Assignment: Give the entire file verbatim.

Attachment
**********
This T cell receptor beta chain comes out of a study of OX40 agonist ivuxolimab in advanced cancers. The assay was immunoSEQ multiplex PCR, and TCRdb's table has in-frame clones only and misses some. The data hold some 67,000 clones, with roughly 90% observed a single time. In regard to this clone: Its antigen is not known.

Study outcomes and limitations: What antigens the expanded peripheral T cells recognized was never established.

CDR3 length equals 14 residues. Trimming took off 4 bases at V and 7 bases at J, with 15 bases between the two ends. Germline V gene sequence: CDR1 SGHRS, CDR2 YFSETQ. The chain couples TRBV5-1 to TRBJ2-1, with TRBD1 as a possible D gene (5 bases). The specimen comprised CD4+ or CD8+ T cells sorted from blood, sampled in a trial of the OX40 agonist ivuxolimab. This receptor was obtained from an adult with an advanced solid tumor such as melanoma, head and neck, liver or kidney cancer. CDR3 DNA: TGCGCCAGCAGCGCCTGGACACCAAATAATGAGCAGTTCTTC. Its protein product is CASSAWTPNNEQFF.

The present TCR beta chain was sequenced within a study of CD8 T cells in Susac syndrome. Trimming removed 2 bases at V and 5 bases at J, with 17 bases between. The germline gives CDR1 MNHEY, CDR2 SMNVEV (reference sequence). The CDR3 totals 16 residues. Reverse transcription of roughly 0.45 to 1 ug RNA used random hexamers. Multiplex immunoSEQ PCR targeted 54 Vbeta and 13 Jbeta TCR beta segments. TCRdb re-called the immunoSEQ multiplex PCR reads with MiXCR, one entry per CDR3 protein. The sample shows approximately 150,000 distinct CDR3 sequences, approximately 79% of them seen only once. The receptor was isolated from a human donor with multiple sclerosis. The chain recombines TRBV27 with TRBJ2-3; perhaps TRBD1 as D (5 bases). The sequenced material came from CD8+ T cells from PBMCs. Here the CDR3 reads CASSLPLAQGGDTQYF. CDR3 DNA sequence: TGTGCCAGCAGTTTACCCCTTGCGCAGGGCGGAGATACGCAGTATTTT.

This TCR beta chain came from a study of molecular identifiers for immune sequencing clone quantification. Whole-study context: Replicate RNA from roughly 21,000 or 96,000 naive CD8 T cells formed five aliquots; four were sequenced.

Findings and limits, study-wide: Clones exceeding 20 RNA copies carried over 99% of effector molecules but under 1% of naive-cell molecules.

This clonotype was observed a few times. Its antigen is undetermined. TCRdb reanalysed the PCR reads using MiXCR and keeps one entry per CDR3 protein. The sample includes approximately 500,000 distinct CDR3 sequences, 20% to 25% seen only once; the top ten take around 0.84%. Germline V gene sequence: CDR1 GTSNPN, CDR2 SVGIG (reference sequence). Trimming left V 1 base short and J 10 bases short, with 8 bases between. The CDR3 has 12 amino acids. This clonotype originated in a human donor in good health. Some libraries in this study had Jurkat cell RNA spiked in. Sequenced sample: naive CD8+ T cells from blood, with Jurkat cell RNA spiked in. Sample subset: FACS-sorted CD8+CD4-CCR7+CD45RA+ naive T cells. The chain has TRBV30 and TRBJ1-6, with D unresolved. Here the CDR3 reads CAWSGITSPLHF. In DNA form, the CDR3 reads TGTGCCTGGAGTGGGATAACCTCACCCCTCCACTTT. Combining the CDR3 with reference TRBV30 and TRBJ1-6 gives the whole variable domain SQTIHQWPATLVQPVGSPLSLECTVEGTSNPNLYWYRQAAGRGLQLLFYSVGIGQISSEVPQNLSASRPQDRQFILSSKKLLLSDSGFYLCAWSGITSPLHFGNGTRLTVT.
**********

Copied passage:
This T cell receptor beta chain comes out of a study of OX40 agonist ivuxolimab in advanced cancers. The assay was immunoSEQ multiplex PCR, and TCRdb's table has in-frame clones only and misses some. The data hold some 67,000 clones, with roughly 90% observed a single time. In regard to this clone: Its antigen is not known.

Study outcomes and limitations: What antigens the expanded peripheral T cells recognized was never established.

CDR3 length equals 14 residues. Trimming took off 4 bases at V and 7 bases at J, with 15 bases between the two ends. Germline V gene sequence: CDR1 SGHRS, CDR2 YFSETQ. The chain couples TRBV5-1 to TRBJ2-1, with TRBD1 as a possible D gene (5 bases). The specimen comprised CD4+ or CD8+ T cells sorted from blood, sampled in a trial of the OX40 agonist ivuxolimab. This receptor was obtained from an adult with an advanced solid tumor such as melanoma, head and neck, liver or kidney cancer. CDR3 DNA: TGCGCCAGCAGCGCCTGGACACCAAATAATGAGCAGTTCTTC. Its protein product is CASSAWTPNNEQFF.

The present TCR beta chain was sequenced within a study of CD8 T cells in Susac syndrome. Trimming removed 2 bases at V and 5 bases at J, with 17 bases between. The germline gives CDR1 MNHEY, CDR2 SMNVEV (reference sequence). The CDR3 totals 16 residues. Reverse transcription of roughly 0.45 to 1 ug RNA used random hexamers. Multiplex immunoSEQ PCR targeted 54 Vbeta and 13 Jbeta TCR beta segments. TCRdb re-called the immunoSEQ multiplex PCR reads with MiXCR, one entry per CDR3 protein. The sample shows approximately 150,000 distinct CDR3 sequences, approximately 79% of them seen only once. The receptor was isolated from a human donor with multiple sclerosis. The chain recombines TRBV27 with TRBJ2-3; perhaps TRBD1 as D (5 bases). The sequenced material came from CD8+ T cells from PBMCs. Here the CDR3 reads CASSLPLAQGGDTQYF. CDR3 DNA sequence: TGTGCCAGCAGTTTACCCCTTGCGCAGGGCGGAGATACGCAGTATTTT.

This TCR beta chain came from a study of molecular identifiers for immune sequencing clone quantification. Whole-study context: Replicate RNA from roughly 21,000 or 96,000 naive CD8 T cells formed five aliquots; four were sequenced.

Findings and limits, study-wide: Clones exceeding 20 RNA copies carried over 99% of effector molecules but under 1% of naive-cell molecules.

This clonotype was observed a few times. Its antigen is undetermined. TCRdb reanalysed the PCR reads using MiXCR and keeps one entry per CDR3 protein. The sample includes approximately 500,000 distinct CDR3 sequences, 20% to 25% seen only once; the top ten take around 0.84%. Germline V gene sequence: CDR1 GTSNPN, CDR2 SVGIG (reference sequence). Trimming left V 1 base short and J 10 bases short, with 8 bases between. The CDR3 has 12 amino acids. This clonotype originated in a human donor in good health. Some libraries in this study had Jurkat cell RNA spiked in. Sequenced sample: naive CD8+ T cells from blood, with Jurkat cell RNA spiked in. Sample subset: FACS-sorted CD8+CD4-CCR7+CD45RA+ naive T cells. The chain has TRBV30 and TRBJ1-6, with D unresolved. Here the CDR3 reads CAWSGITSPLHF. In DNA form, the CDR3 reads TGTGCCTGGAGTGGGATAACCTCACCCCTCCACTTT. Combining the CDR3 with reference TRBV30 and TRBJ1-6 gives the whole variable domain SQTIHQWPATLVQPVGSPLSLECTVEGTSNPNLYWYRQAAGRGLQLLFYSVGIGQISSEVPQNLSASRPQDRQFILSSKKLLLSDSGFYLCAWSGITSPLHFGNGTRLTVT.